CHAPTER II: LITERATURE REVIEW Individuals learn in unique, multifaceted ways. Considerable research has investigated the impact of personality, cognitive ability, cognitive style, learning style, learning strategy, and preferred learning environment on the learning process. Clinical practice plays an important role in the curriculum of healthcare programs. To maximize learning opportunities it is valuable to understand the way students learn during clinical experiences. However, little research has investigated the styles healthcare students use to learn under these conditions. The purpose of this study is to examine learning styles of students during clinical practice. For this study, selection of the appropriate learning style theory and assessment should be in accordance with learning in a clinical environment. To capitalize on what learning style models contribute to the educational process there must be linkage among a particular learning style theory, its assessment, and the purpose for using it. The purpose of this chapter is to discuss the literature related to the styles students in healthcare education use to learn. The background for the study includes two conceptual integration models of learning styles and descriptions of prominent learning style models and instruments. A review of research literature related to learning style assessment in allied health science, medical, and nursing education and in work-based situations is included.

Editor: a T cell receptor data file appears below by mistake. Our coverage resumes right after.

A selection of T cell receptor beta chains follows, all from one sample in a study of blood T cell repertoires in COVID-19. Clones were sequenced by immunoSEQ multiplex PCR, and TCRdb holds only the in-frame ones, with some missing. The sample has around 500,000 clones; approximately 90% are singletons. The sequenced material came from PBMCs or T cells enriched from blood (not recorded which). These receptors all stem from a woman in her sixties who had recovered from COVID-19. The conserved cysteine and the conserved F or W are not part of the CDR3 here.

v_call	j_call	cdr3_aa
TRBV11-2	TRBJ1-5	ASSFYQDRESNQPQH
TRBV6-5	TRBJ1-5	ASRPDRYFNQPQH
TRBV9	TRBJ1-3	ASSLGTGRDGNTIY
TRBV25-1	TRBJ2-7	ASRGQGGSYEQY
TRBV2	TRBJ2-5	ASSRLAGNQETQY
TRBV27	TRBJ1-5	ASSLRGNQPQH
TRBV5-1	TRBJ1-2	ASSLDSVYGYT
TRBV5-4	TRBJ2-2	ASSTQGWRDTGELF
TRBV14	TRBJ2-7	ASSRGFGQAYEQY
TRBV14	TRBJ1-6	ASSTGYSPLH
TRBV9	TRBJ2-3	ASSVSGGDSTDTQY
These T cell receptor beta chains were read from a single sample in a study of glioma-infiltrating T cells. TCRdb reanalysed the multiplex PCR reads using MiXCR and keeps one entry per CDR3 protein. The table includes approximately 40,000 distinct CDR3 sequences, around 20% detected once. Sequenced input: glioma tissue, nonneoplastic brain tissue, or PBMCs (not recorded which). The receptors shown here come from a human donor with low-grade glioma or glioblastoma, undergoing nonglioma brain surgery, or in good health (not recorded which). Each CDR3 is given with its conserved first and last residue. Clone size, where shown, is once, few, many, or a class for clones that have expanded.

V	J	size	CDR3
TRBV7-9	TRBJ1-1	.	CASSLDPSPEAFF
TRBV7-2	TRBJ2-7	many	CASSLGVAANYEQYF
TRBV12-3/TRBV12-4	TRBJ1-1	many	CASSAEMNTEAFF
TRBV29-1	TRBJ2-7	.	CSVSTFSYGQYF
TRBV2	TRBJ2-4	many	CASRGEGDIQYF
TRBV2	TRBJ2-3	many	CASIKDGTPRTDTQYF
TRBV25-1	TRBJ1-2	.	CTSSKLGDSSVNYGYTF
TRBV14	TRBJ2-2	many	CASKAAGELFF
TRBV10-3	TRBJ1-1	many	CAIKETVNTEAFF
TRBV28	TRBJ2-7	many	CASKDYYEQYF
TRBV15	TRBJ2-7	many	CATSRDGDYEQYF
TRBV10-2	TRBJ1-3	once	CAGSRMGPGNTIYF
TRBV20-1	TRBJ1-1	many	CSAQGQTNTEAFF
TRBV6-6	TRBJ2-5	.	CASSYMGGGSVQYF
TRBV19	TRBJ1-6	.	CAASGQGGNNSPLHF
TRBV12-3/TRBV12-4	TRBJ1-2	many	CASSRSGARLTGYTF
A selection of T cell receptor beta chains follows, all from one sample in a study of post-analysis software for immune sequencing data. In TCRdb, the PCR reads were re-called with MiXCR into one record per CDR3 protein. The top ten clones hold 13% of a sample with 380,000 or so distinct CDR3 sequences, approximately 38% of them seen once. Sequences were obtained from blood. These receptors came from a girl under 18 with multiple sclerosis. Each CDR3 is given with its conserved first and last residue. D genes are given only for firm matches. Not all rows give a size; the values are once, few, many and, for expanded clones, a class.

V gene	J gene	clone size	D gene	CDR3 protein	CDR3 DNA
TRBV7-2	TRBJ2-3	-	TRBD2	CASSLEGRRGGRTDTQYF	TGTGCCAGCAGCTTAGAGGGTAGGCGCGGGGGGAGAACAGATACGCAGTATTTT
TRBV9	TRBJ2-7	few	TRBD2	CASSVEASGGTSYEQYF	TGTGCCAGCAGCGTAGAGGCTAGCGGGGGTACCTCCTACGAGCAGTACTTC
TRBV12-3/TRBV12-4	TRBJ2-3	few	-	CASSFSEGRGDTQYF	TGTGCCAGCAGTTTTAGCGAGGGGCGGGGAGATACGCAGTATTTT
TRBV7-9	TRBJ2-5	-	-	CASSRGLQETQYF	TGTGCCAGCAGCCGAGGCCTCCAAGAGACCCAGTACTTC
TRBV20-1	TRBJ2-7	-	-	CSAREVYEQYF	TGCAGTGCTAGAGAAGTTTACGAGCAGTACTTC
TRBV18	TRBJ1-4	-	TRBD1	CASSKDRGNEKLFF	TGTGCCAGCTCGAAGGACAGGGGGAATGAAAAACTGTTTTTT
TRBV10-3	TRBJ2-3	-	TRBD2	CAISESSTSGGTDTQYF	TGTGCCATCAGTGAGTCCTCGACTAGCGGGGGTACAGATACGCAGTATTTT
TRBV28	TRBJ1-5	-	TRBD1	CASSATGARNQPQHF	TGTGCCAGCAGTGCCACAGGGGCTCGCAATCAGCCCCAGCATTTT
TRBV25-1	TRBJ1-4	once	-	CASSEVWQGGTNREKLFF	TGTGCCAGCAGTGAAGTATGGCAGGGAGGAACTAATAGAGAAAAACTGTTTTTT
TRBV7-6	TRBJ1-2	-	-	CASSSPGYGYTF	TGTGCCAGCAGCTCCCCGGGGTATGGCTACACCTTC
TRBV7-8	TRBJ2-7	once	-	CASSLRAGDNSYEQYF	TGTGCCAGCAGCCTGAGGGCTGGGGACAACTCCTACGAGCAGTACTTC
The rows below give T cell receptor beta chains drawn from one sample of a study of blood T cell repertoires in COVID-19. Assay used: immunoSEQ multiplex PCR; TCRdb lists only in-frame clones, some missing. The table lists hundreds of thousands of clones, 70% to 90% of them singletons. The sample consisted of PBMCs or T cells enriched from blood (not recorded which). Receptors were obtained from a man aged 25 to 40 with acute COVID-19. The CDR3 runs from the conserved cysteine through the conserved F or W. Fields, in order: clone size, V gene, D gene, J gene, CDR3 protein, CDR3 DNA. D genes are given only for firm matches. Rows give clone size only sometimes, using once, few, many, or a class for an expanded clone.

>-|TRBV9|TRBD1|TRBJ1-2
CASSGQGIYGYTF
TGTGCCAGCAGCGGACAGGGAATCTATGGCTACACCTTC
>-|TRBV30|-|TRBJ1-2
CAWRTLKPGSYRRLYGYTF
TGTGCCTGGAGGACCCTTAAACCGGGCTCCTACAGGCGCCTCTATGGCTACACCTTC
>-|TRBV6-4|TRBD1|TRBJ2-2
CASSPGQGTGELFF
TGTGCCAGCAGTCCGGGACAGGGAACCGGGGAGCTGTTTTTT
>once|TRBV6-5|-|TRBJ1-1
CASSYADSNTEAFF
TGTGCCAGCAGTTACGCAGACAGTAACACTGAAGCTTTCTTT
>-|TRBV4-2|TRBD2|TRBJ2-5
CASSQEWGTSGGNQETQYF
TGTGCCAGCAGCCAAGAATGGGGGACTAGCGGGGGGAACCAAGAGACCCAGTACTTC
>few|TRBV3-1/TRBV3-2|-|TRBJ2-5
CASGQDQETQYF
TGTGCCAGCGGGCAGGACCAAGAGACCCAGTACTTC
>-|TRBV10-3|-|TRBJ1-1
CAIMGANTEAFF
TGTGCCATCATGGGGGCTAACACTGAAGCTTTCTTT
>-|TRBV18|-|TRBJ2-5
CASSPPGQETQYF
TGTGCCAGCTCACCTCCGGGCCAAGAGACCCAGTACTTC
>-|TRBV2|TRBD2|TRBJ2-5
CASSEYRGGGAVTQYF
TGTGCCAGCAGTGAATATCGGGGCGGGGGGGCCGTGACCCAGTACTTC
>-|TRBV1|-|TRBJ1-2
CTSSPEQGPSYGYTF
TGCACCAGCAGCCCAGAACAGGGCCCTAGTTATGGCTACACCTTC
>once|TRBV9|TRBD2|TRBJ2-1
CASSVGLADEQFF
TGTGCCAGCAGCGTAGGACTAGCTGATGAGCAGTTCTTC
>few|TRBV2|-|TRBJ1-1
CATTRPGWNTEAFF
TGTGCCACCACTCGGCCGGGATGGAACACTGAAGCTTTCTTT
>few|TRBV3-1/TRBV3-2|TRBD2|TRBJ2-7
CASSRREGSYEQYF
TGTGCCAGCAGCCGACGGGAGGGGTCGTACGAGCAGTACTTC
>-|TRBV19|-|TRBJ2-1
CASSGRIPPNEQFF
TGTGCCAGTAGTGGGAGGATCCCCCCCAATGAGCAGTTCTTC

Frameworks for Conceptualizing Learning Styles Available literature confirms theoretical and pragmatic problems associated with learning styles. One difficulty is a lack of consensus regarding terminology. Part of the problem occurred because of the independent development of various learning style models. Riding (1997) observed that between the early 1940s and 1980s when individuals began to speculate about individual differences in learning, many worked independently with little reference to the work of others. Consequently, varieties of theoretical models of learning emphasizing different facets of the way people learn and different learning style types were developed. Adding to the complexity, the limited exchange of ideas resulted in a variety of style labels. Despite these problems, extensive empirical research with many of the models has provided insights into the complex domain of learning styles. Most of the current work involves conceptual integration of previous work, proposals of new styles, or research probing relationships between different style labels (Zhang & Sternberg, 2005). Due to the complex and diverse perspectives regarding learning style theory and assessment, several authors and researchers have attempted to develop conceptual frameworks of learning style theories to explain relationships among different style labels (Coffield, Moseley, Hall, & Ecclestone, 2004; Curry, 1983; Miller, 1987; Riding & Cheema, 1991; Sadler-Smith, 1997; Zhang & Sternberg, 2005). Each conceptual framework explicitly or implicitly addresses the familiar state-or-trait debate observed in human psychology. It is important to understand whether a researcher considers learning styles as stable traits we inherit or shifting states that can change over time. Three perspectives of learning styles (structure, process, or both) relate to the debate and have 13